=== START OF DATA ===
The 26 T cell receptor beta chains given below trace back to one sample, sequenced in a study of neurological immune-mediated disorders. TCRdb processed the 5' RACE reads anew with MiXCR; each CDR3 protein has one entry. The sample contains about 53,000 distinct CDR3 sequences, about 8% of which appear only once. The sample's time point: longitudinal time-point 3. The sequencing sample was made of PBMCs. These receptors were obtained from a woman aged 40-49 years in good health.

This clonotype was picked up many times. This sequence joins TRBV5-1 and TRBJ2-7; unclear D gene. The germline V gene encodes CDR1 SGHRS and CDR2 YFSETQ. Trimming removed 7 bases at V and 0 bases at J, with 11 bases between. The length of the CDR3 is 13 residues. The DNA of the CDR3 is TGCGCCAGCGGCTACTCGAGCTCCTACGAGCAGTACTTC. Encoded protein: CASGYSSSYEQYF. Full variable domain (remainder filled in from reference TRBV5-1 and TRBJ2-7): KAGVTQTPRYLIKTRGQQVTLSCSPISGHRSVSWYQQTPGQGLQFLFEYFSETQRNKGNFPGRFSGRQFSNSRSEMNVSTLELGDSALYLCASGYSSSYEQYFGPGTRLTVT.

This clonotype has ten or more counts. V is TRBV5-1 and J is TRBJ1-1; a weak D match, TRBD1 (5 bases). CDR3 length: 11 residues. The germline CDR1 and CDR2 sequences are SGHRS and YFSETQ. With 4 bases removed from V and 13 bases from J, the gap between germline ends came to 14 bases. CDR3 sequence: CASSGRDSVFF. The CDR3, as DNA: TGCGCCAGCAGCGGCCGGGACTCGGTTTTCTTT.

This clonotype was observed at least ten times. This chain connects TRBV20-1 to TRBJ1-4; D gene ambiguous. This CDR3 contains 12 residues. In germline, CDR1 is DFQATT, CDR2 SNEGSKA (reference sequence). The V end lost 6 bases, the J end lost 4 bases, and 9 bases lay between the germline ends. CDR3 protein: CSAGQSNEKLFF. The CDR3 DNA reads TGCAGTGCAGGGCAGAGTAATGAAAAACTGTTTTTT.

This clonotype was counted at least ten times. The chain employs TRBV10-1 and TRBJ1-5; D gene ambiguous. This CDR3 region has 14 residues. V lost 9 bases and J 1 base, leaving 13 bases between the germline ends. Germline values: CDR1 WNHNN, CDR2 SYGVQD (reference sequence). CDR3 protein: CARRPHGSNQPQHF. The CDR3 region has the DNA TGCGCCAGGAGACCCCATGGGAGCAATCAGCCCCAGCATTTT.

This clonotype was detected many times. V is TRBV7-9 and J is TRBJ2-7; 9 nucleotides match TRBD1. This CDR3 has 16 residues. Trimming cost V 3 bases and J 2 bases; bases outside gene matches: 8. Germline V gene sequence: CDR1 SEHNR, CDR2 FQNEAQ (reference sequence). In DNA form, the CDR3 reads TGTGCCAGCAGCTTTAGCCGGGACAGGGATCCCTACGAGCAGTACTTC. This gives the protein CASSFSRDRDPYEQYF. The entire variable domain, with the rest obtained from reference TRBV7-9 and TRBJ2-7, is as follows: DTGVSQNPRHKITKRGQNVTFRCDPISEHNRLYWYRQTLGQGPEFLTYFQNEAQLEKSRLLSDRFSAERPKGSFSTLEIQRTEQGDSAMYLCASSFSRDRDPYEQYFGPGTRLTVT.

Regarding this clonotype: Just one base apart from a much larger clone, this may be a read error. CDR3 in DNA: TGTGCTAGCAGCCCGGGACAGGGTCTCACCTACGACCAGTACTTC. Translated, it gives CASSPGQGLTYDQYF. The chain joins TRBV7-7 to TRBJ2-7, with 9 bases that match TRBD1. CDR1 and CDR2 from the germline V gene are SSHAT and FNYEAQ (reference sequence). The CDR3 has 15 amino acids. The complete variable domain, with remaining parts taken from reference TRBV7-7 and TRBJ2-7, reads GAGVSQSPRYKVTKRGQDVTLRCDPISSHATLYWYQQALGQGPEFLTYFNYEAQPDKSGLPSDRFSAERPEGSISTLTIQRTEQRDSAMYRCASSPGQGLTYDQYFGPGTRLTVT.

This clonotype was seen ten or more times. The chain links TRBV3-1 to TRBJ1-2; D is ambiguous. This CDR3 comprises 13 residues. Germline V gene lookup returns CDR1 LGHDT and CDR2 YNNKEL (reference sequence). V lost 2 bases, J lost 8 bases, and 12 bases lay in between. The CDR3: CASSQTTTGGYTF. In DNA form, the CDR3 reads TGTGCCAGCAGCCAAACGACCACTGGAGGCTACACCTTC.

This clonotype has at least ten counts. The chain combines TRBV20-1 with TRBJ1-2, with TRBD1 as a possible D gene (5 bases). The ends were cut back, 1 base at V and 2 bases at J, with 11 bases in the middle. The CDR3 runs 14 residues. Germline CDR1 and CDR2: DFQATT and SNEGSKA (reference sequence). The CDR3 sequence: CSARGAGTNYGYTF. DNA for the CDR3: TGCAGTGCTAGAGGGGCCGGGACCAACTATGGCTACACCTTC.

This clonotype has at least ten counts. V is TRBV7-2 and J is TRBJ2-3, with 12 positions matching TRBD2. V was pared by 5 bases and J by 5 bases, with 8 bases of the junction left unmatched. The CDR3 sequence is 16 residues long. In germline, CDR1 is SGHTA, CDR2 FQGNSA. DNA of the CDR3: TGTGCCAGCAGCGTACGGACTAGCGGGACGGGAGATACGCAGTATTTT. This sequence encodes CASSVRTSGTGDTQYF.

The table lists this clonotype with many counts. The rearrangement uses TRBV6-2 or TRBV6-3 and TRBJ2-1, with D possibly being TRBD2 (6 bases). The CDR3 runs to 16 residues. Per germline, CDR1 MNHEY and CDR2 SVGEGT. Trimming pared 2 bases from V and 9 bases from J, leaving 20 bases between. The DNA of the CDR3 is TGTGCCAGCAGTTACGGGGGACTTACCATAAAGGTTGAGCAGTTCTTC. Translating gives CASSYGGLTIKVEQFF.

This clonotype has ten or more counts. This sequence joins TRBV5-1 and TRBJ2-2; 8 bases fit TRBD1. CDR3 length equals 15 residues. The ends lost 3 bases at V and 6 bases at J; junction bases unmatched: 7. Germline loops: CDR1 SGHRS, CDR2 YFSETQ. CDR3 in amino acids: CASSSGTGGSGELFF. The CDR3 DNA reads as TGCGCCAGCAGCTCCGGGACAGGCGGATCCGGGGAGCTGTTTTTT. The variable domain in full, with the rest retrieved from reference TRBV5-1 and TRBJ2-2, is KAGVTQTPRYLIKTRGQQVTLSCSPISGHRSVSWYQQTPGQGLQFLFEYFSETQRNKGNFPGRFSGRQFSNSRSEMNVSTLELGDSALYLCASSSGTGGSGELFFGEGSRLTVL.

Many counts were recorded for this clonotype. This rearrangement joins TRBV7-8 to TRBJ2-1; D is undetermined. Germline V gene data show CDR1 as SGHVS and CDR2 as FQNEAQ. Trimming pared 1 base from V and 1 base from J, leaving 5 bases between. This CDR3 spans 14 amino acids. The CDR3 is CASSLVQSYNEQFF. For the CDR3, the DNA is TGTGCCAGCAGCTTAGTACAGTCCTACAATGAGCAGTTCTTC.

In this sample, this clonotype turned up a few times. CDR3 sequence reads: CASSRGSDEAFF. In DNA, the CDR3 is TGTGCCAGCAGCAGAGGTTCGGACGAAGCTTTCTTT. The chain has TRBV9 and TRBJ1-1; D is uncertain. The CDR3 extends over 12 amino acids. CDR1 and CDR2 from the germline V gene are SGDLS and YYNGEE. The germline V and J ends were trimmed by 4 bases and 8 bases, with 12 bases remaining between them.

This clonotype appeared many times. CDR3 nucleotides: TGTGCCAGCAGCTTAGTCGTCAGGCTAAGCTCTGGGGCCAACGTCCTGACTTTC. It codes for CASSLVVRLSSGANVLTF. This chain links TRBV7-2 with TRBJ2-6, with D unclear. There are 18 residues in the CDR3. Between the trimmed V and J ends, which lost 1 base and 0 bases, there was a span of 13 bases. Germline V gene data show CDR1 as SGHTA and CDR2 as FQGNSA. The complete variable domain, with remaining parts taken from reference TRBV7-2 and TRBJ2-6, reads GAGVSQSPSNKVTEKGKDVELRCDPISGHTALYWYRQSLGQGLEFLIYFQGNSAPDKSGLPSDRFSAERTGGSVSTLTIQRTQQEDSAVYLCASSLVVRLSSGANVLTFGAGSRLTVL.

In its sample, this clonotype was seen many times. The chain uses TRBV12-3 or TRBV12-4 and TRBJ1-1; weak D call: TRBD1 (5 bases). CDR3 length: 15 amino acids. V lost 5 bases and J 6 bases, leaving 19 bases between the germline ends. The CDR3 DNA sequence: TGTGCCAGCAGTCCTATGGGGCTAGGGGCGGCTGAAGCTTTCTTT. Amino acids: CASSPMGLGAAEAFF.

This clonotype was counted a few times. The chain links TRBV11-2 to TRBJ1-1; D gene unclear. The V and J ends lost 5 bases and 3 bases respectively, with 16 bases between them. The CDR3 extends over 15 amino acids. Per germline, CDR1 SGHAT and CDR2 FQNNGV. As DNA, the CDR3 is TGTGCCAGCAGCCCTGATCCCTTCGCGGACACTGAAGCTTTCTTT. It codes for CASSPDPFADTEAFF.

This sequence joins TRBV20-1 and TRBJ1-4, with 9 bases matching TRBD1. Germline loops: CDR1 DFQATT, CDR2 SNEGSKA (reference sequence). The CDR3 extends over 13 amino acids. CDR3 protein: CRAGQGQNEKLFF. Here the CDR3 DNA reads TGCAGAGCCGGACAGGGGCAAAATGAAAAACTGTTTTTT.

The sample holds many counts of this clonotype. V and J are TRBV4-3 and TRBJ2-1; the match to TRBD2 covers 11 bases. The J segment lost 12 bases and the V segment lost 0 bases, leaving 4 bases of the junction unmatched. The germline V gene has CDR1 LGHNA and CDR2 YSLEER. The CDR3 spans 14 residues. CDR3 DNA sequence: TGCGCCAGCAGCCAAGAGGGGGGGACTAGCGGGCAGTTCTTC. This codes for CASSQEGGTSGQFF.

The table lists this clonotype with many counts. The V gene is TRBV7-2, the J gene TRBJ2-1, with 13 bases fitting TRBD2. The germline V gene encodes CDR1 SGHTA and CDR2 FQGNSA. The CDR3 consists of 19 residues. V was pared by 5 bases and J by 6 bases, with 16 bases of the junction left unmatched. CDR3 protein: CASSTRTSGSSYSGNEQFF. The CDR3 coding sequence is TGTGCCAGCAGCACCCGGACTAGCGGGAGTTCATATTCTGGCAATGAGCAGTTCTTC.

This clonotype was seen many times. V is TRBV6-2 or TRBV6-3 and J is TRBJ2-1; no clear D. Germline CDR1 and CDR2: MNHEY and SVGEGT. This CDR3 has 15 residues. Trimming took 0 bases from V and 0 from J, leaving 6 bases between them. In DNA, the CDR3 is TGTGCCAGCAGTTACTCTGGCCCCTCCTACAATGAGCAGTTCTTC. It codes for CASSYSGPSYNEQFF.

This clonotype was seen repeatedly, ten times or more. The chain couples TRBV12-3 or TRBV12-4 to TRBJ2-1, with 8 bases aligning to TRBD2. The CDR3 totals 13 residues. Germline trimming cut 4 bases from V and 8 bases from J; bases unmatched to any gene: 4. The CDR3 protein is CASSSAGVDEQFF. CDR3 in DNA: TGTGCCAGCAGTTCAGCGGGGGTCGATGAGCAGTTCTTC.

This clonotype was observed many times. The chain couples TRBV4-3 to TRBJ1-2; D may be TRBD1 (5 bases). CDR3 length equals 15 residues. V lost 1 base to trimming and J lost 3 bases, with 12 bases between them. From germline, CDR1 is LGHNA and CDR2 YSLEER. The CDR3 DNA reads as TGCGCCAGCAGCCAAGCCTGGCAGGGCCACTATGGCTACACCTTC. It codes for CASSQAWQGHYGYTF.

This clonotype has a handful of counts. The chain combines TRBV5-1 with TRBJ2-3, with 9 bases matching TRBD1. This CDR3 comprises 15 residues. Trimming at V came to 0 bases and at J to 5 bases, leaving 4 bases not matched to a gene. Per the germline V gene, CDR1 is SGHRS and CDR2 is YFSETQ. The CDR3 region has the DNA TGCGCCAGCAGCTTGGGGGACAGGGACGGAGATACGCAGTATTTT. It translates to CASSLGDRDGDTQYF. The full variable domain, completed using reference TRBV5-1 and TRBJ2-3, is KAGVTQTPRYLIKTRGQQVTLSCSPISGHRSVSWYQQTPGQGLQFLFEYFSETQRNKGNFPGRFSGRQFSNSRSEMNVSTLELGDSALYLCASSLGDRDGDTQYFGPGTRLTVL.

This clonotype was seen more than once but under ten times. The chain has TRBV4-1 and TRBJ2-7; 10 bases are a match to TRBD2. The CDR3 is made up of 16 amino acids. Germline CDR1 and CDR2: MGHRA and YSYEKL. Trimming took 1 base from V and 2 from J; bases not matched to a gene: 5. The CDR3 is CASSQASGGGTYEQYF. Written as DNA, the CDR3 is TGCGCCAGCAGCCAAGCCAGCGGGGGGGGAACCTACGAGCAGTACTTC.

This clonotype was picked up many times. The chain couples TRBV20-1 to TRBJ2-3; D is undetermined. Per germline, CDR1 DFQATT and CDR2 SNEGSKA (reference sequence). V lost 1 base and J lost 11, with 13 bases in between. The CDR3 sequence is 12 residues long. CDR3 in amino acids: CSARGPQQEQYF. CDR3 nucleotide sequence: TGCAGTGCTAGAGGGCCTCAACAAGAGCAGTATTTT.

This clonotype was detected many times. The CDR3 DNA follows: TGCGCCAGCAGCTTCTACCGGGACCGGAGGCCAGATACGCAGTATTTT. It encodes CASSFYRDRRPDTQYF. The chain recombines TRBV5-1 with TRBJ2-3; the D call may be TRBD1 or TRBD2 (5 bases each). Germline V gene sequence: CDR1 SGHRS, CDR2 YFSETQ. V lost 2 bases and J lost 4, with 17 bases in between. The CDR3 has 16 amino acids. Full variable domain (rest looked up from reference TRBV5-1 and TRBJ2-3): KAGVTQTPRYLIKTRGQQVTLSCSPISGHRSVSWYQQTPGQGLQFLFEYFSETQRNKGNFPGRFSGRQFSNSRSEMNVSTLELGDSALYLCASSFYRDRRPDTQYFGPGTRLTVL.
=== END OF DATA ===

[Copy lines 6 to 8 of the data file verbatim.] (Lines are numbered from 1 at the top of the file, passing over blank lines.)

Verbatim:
This clonotype was detected many times. V is TRBV7-9 and J is TRBJ2-7; 9 nucleotides match TRBD1. This CDR3 has 16 residues. Trimming cost V 3 bases and J 2 bases; bases outside gene matches: 8. Germline V gene sequence: CDR1 SEHNR, CDR2 FQNEAQ (reference sequence). In DNA form, the CDR3 reads TGTGCCAGCAGCTTTAGCCGGGACAGGGATCCCTACGAGCAGTACTTC. This gives the protein CASSFSRDRDPYEQYF. The entire variable domain, with the rest obtained from reference TRBV7-9 and TRBJ2-7, is as follows: DTGVSQNPRHKITKRGQNVTFRCDPISEHNRLYWYRQTLGQGPEFLTYFQNEAQLEKSRLLSDRFSAERPKGSFSTLEIQRTEQGDSAMYLCASSFSRDRDPYEQYFGPGTRLTVT.

Regarding this clonotype: Just one base apart from a much larger clone, this may be a read error. CDR3 in DNA: TGTGCTAGCAGCCCGGGACAGGGTCTCACCTACGACCAGTACTTC. Translated, it gives CASSPGQGLTYDQYF. The chain joins TRBV7-7 to TRBJ2-7, with 9 bases that match TRBD1. CDR1 and CDR2 from the germline V gene are SSHAT and FNYEAQ (reference sequence). The CDR3 has 15 amino acids. The complete variable domain, with remaining parts taken from reference TRBV7-7 and TRBJ2-7, reads GAGVSQSPRYKVTKRGQDVTLRCDPISSHATLYWYQQALGQGPEFLTYFNYEAQPDKSGLPSDRFSAERPEGSISTLTIQRTEQRDSAMYRCASSPGQGLTYDQYFGPGTRLTVT.

This clonotype was seen ten or more times. The chain links TRBV3-1 to TRBJ1-2; D is ambiguous. This CDR3 comprises 13 residues. Germline V gene lookup returns CDR1 LGHDT and CDR2 YNNKEL (reference sequence). V lost 2 bases, J lost 8 bases, and 12 bases lay in between. The CDR3: CASSQTTTGGYTF. In DNA form, the CDR3 reads TGTGCCAGCAGCCAAACGACCACTGGAGGCTACACCTTC.